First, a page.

We are calling for a return to democratic transition, an end to state-sponsored violence, and a stable, prosperous future for all the peoples of Myanmar.
The Elders' position
The Elders condemn the military coup that took place on 1 February 2021. They are calling for a return to democratic transition and the establishment of civilian rule in Myanmar, as well as the immediate release of State Counsellor Aung San Suu Kyi and President Win Myint.
They are alarmed about the escalating civil conflict and risk of state failure in the country, as well as the serious health, humanitarian and economic crises that are devastating the lives of the Myanmar people.
In April 2021, leaders of the Association of South East Nations (ASEAN) agreed to a five-point plan with priorities to address the crisis in Myanmar. The Elders urge the military leadership to fulfil its responsibilities and immediately implement the commitments in the plan in full, starting with a cessation of violence.
They believe that ASEAN and the UN should work in close partnership to resolve the current crisis. The UN and ASEAN Special Envoys should both be given unhindered access to visit the country and meet with all parties to open up dialogue and seek a resolution.
The Elders' visits
There were three Elders’ visits to Myanmar between 2012-14. The visits were to support the democratisation process in Myanmar and efforts to resolve conflicts between the military and ethnic armed groups. They welcomed the election of a civilian-led government in November 2015 after the victory of Aung San Suu Kyi’s National League for Democracy (NLD).
A delegation of Elders made a first visit to Myanmar in September 2013. Martti Ahtisaari, Gro Harlem Brundtland and Jimmy Carter met with President U Thein Sein, Commander-in-Chief Min Aung Hlaing, opposition leader Daw Aung San Suu Kyi, parliamentarians, former political prisoners, civil society organisations and religious leaders to hear a broad range of perspectives on Myanmar’s future.
Martti Ahtisaari and Gro Harlem Brundtland returned to the region in March 2014, travelling to Nay Pyi Taw and Myitkyina, Kachin State, in Myanmar and to Mae Sot and Chiang Mai in Thailand. They deepened their relationships with the Government, Parliament and the Armed Forces (Tatmadaw), meeting President Thein Sein and Speaker Thura Shwe Mann and the Commander-in-Chief. The Elders also met a wide range of civil society organisations, focusing in particular on representatives of the country’s ethnic minorities.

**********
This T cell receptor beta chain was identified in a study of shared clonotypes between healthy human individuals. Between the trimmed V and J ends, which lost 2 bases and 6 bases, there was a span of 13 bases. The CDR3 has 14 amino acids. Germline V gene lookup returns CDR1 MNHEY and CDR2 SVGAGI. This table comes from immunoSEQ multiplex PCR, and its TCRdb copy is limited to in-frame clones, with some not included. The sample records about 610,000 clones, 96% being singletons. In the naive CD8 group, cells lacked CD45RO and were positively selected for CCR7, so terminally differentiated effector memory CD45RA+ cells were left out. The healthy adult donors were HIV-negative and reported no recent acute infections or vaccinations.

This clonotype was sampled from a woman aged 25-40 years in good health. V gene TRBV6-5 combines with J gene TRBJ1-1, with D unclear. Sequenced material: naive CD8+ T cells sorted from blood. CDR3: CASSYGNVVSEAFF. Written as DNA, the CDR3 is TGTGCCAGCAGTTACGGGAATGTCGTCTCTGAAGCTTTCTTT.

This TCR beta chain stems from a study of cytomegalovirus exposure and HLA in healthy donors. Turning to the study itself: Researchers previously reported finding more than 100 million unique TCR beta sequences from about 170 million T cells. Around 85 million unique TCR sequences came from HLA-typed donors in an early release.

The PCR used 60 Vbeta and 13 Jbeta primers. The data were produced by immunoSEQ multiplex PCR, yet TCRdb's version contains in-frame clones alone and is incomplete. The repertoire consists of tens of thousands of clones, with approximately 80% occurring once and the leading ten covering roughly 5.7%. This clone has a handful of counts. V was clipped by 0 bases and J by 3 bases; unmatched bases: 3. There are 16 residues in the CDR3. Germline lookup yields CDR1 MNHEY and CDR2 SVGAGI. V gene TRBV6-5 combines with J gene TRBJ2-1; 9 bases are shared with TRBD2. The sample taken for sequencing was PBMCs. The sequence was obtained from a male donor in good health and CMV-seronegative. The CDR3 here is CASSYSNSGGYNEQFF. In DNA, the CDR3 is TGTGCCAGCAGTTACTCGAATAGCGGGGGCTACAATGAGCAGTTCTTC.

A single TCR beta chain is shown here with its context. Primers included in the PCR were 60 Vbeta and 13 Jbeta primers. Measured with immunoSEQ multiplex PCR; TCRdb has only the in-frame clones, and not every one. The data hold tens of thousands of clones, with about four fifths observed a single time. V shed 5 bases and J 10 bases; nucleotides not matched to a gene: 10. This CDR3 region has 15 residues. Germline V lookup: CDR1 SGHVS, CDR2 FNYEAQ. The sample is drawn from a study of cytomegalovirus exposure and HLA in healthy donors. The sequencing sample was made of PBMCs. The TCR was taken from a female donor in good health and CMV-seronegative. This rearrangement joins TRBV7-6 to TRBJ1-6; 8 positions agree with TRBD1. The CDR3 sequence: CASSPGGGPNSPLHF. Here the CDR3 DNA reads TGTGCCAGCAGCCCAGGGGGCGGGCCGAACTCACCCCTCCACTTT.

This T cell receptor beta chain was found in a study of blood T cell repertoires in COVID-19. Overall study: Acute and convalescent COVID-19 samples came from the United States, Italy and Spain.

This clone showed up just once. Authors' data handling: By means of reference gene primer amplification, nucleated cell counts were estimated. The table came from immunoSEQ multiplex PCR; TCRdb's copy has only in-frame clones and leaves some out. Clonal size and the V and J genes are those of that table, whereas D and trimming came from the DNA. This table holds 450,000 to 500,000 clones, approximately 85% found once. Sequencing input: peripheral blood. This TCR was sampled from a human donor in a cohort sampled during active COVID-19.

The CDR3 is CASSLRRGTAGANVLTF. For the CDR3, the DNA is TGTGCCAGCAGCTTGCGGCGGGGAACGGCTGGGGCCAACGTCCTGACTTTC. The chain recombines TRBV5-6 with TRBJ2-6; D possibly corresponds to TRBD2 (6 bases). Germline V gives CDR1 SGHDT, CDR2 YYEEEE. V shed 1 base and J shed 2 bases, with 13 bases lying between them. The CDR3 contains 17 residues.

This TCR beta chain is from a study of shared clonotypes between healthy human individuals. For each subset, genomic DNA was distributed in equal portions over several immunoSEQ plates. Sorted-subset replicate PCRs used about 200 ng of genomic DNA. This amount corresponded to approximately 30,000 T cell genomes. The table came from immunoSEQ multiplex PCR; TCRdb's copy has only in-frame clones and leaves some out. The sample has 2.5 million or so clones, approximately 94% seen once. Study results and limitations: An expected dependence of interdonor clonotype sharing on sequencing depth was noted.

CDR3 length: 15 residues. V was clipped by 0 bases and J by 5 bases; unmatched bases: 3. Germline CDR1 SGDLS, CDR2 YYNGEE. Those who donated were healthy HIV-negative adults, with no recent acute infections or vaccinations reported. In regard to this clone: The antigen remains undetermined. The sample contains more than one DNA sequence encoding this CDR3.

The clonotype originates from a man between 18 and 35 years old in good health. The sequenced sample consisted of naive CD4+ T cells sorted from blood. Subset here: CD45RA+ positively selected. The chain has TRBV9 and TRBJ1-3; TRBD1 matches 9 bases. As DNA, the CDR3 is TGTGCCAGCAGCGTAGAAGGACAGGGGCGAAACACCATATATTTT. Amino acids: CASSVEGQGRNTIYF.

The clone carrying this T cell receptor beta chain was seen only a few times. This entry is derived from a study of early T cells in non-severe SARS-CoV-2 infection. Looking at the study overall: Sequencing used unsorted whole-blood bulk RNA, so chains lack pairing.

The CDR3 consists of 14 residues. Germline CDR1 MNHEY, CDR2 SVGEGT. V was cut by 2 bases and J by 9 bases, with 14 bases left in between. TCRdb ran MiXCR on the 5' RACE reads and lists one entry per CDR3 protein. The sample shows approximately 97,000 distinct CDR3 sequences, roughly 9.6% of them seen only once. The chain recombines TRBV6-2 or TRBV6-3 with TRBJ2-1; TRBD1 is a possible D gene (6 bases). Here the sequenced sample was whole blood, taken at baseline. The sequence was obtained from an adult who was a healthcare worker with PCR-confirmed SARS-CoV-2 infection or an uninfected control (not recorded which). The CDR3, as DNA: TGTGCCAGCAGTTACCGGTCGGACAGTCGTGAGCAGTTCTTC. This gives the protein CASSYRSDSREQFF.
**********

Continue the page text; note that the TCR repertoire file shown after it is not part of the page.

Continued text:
Martti Ahtisaari and Gro Harlem Brundtland travelled to Myanmar for the third time in December 2014 alongside their fellow Elders Lakhdar Brahimi and Hina Jilani. During their one-week visit to Yangon and Nay Pyi Taw in Myanmar and Chiang Mai in Thailand, the Elders continued their efforts to encourage sustained progress in Myanmar’s transition process.
The Elders' work
The Elders have been concerned about Myanmar since the group was formed in 2007 and have long called for meaningful change towards an inclusive and democratic society. The group spoke out against the detention of Aung San Suu Kyi and pressed for the release of all other political prisoners in the country.
They have also drawn attention to the conflicts in Myanmar, as well as the humanitarian and human rights situation. In response to the opening up of the country initiated by the Thein Sein Government, in 2011 The Elders supported the gradual lifting of sanctions imposed by foreign governments against the former military regimes.
In August 2016, Aung San Suu Kyi invited Kofi Annan to chair an independent Commission to assess the situation in Rakhine State, including the Rohingya community. The Commission published its final report in August 2017 and put forward recommendations to surmount the political, socio-economic and humanitarian challenges that face Rakhine State.
On publishing the report, Kofi Annan said: “Unless concerted action – led by the government and aided by all sectors of the government and society – is taken soon, we risk the return of another cycle of violence and radicalisation, which will further deepen the chronic poverty that afflicts Rakhine State.”
The Elders supported Kofi Annan in this role, which he undertook in his own capacity.
At their October 2017 board meeting, The Elders issued a statement expressing their deep dismay and concern at the wave of violence and destruction that swept through Rakhine State from August 2017, displacing hundreds of thousands of Rohingya Muslims. Those responsible for the crimes should be held to account. They called on Myanmar’s government and military leaders to allow displaced Rohingya in Bangladesh and other countries to return, and for their human rights and safety to be protected.